Most children with HIV who have low levels of a key immune cell eventually recover levels of this cell after they begin treatment, according to a new study conducted by researchers at UCLA and other institutions in the U.S. and Brazil.
The researchers were funded by the National Institutes of Health.
“We were pleased to find that the vast majority of children experience immune system recovery with effective therapy,” said Dr. Paul Krogstad, professor of pediatric infectious diseases and of molecular and medical pharmacology at the David Geffen School of Medicine at UCLA, and the study’s first author. “Our study also provided the most detailed information to date about the timing of this recovery in school-age children.”
Krogstad is also a member of the UCLA AIDS Institute and Center for AIDS Research.
CD4+ t cells are a major target of HIV. In about 15 percent of adult patients, the cells fail to rebound after the virus has been suppressed with medication, a scenario that is associated with life-threatening illnesses.
The new study, which was published online in the journal AIDS, was intended to determine to what extent children who were infected with HIV around the time of birth were at risk for this condition and whether this failure carried with it a major risk for serious infection.
The failure of CD4+ t cells to rebound occurs only infrequently in young children with HIV, said Rohan Hazra, a study author and the chief of the maternal and pediatric infectious disease branch at the NIH’s Eunice Kennedy Shriver National Institute of Child Health and Human Development, which provided much of the funding for the study.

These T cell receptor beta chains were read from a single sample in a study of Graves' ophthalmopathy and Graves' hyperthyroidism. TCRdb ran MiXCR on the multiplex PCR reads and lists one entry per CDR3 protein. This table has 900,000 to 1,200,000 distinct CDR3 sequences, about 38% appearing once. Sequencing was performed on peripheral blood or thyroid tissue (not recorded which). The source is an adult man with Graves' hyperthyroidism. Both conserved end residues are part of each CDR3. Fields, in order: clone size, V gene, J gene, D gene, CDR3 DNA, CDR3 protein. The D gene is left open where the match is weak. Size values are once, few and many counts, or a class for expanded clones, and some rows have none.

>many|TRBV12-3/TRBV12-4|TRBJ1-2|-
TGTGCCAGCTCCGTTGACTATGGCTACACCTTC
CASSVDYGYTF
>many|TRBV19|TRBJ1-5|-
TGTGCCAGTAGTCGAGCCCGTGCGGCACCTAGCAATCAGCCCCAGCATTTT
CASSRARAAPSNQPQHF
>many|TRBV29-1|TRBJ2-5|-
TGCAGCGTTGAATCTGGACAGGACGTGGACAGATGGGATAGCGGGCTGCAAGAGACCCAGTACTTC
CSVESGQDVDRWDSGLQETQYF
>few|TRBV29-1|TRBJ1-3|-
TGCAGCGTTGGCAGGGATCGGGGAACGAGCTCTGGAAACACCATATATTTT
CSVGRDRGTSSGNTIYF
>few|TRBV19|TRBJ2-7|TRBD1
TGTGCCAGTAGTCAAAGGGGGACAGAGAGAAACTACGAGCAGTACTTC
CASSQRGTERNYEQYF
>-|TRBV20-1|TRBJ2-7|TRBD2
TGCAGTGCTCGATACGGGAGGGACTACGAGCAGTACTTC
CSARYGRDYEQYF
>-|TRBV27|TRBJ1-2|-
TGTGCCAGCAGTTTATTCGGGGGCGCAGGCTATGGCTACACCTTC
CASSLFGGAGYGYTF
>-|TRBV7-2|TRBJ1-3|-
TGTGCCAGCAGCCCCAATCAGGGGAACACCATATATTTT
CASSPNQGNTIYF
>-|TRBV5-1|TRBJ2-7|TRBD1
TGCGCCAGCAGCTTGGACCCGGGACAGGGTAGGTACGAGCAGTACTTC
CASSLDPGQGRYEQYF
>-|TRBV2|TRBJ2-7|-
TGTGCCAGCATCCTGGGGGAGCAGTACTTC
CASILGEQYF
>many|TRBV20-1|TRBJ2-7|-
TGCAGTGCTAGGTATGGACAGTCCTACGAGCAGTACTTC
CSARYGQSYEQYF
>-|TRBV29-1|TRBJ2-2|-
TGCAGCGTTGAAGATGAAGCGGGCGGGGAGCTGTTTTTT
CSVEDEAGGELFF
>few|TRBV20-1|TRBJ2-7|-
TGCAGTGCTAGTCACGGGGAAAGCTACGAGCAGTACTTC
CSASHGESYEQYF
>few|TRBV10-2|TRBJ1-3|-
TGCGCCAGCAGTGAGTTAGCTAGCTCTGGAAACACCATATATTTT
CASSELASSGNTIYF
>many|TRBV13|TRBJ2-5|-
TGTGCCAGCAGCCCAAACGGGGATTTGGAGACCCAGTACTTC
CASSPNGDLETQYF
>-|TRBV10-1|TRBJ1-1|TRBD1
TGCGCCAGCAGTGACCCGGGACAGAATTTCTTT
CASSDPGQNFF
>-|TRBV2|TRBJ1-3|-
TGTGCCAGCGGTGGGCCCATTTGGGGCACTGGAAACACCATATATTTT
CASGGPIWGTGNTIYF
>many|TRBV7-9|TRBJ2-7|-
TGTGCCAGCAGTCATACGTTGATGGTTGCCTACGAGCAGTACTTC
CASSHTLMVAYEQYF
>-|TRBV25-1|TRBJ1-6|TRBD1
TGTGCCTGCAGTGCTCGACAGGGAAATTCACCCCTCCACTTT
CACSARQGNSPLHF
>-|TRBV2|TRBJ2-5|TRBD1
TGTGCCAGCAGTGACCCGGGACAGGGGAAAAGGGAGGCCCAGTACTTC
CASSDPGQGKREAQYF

“The comparatively few children whose CD4+ cells failed to rebound did not appear to be at any greater risk for serious infection than children with higher CD4+ counts,” he said.
Hazra added that the findings do not appear to change treatment recommendations for children with HIV: antiretroviral treatment to suppress the virus and periodic follow-up examinations to detect the first signs of any serious infections.
To conduct their analysis, researchers reviewed data from three research networks caring for more than 3,700 children in the U.S., Central and South America, and the Caribbean who were infected with HIV before or during birth. The researchers followed the CD4+ cell counts of 933 children who were at least 5 years old when they started anti-HIV treatment. Healthy CD4+ cell counts range from 500 to 1,200 cells per blood sample. Fewer than 500 cells per sample is considered low, and 200 or fewer per sample is considered very low. After one year of anti-HIV treatment, 86 percent of children in the study achieved CD4+ counts of 500 or more. After two years of anti-HIV treatment, 92 percent surpassed this threshold.
The researchers also reviewed the children’s records for signs of serious illness during the course of their treatment. Known as CDC Category C events, these illnesses are a sign of the seriously weakened immune system in people with AIDS. A total of nine children experienced such events. The occurrence of these events did not differ statistically between those having CD4+ cell counts below 500 at the time of the event (four children) and those with counts above 500 (five children).
The study authors noted that compared to adults with low CD4+ counts at the beginning of treatment, CD4+ counts in children increase to 500 or more with time after treatment has begun. Yet, despite such increases, some children had Category C conditions or other significant illnesses during the first three years of HIV treatment. The researchers wrote that additional studies are needed to understand this higher risk of illness.
Additional funding was provided by several NIH institutes: the National Institute on Drug Abuse, the National Institute of Allergy and Infectious Diseases, the Office of AIDS Research, the National Institute of Mental Health, the National Institute of Neurological Disorders and Stroke, the National Institute on Deafness and Other Communication Disorders, the National Heart Lung and Blood Institute, the National Institute of Dental and Craniofacial Research, and the National Institute on Alcohol Abuse and Alcoholism.